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Black Swamp Conservancy Reaches 9,000-Acre Milestone

November 19, 2010 | Black Swamp Conservancy | Perrysburg, OH


Contact: Kevin Joyce
The Black Swamp Conservancy
419.872.5263 |

Black Swamp Conservancy Reaches 9,000-Acre Milestone


PERRYSBURG, OH -- Black Swamp Conservancy has passed the 9,000-acre mark in conserved lands.

The conservancy, based in Perrysburg, Ohio, is a non-profit land conservation organization dedicated to protecting and preserving natural and agricultural lands in northwest Ohio for the benefit of future generations. The organization serves a sixteen-county area that is about the size of the state of Connecticut.

“There are lots of benefits from land conservation, so this is an important milestone for all the citizens of northwest Ohio,” said Kevin Joyce, executive director of the conservancy. “Parks and nature preserves provide space for healthy outdoor activities. Farmland preservation ensures the future of agriculture, Ohio’s #1 industry. Woods and wetlands help keep our water and air clean.”  

The conservancy passed the 9,000-acre mark when it reached a land conservation agreement with the owners of a 235-acre family farm west of Fremont.

Since then, Black Swamp Conservancy has added to its protected lands a 63-acre woods outside Tiffin, 145 acres of prime farmland near Delta in Fulton County, a 65-acre nature preserve on the Sandusky River north of Fremont, and an 18-acre wetland and waterway in the city of Oregon.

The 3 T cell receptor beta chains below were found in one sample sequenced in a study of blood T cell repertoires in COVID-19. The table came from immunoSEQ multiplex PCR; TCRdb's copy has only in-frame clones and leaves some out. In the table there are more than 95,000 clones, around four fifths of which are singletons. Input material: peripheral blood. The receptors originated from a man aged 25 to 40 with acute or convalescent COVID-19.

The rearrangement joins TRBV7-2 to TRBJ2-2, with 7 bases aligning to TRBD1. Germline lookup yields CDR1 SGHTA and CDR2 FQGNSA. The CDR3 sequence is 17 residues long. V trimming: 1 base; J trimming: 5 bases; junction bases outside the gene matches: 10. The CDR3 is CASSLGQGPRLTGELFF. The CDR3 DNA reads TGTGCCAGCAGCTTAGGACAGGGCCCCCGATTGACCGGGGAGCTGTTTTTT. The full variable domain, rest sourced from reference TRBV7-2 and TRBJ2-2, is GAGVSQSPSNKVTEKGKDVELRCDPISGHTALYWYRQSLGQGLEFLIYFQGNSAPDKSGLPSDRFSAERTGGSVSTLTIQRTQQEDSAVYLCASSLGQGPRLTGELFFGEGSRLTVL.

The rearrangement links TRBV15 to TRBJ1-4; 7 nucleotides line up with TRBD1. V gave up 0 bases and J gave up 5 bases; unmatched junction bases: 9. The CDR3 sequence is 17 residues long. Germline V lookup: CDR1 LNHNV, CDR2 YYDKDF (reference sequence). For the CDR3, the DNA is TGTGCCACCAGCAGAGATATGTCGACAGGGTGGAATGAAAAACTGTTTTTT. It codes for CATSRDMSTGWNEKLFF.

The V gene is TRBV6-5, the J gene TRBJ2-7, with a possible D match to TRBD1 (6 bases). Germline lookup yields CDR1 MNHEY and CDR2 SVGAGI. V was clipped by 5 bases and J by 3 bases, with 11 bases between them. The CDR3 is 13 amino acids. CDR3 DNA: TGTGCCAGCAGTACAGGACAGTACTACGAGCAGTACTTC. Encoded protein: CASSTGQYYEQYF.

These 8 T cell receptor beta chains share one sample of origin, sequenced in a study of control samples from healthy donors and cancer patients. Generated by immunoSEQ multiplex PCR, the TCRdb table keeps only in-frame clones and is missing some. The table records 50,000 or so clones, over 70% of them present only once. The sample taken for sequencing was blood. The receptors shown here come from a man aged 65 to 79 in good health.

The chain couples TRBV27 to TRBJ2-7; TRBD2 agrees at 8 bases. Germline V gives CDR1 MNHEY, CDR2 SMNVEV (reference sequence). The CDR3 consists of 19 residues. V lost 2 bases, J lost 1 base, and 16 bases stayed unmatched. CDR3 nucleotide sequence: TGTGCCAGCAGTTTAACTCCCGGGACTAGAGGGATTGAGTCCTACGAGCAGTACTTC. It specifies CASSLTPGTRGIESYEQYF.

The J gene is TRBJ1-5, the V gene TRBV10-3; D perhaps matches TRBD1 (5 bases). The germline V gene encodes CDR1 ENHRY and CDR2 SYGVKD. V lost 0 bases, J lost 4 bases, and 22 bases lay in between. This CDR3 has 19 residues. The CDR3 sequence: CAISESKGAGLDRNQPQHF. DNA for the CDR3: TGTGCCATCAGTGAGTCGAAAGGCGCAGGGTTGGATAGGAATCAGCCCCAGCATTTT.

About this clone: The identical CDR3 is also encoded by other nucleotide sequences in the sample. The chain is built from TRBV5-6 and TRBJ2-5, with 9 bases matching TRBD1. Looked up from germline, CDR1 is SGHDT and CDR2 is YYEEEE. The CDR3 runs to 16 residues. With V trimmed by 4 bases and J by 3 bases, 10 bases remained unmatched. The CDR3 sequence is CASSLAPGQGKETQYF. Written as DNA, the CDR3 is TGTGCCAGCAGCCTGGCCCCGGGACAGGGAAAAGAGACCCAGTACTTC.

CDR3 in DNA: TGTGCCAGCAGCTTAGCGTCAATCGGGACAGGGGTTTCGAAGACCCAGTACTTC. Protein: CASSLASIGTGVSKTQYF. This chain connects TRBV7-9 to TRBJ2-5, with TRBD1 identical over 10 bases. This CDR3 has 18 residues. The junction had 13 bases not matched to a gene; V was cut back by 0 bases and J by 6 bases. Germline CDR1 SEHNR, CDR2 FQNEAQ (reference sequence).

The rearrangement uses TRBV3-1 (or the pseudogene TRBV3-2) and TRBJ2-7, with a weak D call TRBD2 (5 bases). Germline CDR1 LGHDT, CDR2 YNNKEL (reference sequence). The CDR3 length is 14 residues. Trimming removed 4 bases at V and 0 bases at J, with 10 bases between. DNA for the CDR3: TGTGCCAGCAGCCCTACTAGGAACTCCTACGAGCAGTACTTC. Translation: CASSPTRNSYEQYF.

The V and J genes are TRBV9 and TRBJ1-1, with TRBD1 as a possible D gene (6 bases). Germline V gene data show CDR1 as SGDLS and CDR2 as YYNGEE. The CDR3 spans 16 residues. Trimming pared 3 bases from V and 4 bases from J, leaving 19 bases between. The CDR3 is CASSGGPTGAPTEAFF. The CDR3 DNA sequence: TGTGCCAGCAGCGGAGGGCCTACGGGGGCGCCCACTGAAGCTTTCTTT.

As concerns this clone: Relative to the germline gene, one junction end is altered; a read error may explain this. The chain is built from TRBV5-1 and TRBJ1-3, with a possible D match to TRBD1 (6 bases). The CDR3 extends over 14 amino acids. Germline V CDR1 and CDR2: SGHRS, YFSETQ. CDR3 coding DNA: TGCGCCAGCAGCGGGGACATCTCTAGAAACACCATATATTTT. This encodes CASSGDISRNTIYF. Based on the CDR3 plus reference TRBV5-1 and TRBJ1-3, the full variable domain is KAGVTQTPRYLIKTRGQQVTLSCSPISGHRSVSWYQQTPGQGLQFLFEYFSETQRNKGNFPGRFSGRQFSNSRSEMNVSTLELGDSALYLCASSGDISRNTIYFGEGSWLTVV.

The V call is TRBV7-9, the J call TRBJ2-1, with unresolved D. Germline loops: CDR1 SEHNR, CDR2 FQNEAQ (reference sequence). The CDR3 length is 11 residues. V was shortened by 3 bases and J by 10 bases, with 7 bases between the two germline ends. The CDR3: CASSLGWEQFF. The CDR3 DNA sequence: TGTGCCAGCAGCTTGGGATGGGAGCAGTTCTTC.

“9,300 acres is a lot of land,” said Mr. Joyce. “It would cover more than 7,000 football fields, including the end zones. If laid end-to-end, those fields would stretch from our office in Perrysburg to the White House in Washington, D.C.”

The conservancy preserves land mostly through perpetual land conservation agreements known as conservation easements. Through such an agreement, the landowner gives up the right to develop the property – such as by constructing buildings, putting in roads or driveways or subdividing the land – in order to protect its conservation values, which might include its value as prime farmland or as habitat for native plants and animals.

Every land conservation is filed with the county recorder, and the use restrictions become binding on the current owner and everyone else who acquires ownership at any time in the future, in perpetuity.

Under the terms of its conservation agreements, Black Swamp Conservancy is responsible for ensuring that the use restrictions are not violated. However, the conservancy does not become an owner of the property. If the land conservation agreement is broken, the conservancy may take legal action to stop the misconduct and return the property to its original condition.

“Our purpose at Black Swamp Conservancy is to preserve the rural heritage, unique natural habitats, and lakes and streams of northwest Ohio,” said the conservancy’s executive director, Kevin Joyce. “Our hope is that, by protecting our valuable land and water resources, we help create healthier communities with strong, sustainable economies.”

“The economic benefits of land conservation shouldn’t be overlooked,” added Mr. Joyce. “For example, our friends at Black Swamp Bird Observatory tell us that we had 50,000 birdwatchers in the Port Clinton area in just one week in May. Fishermen flock to northwest Ohio when the walleye make their run up the rivers every spring. Those visitors are spending a lot of money while they’re in our area.”


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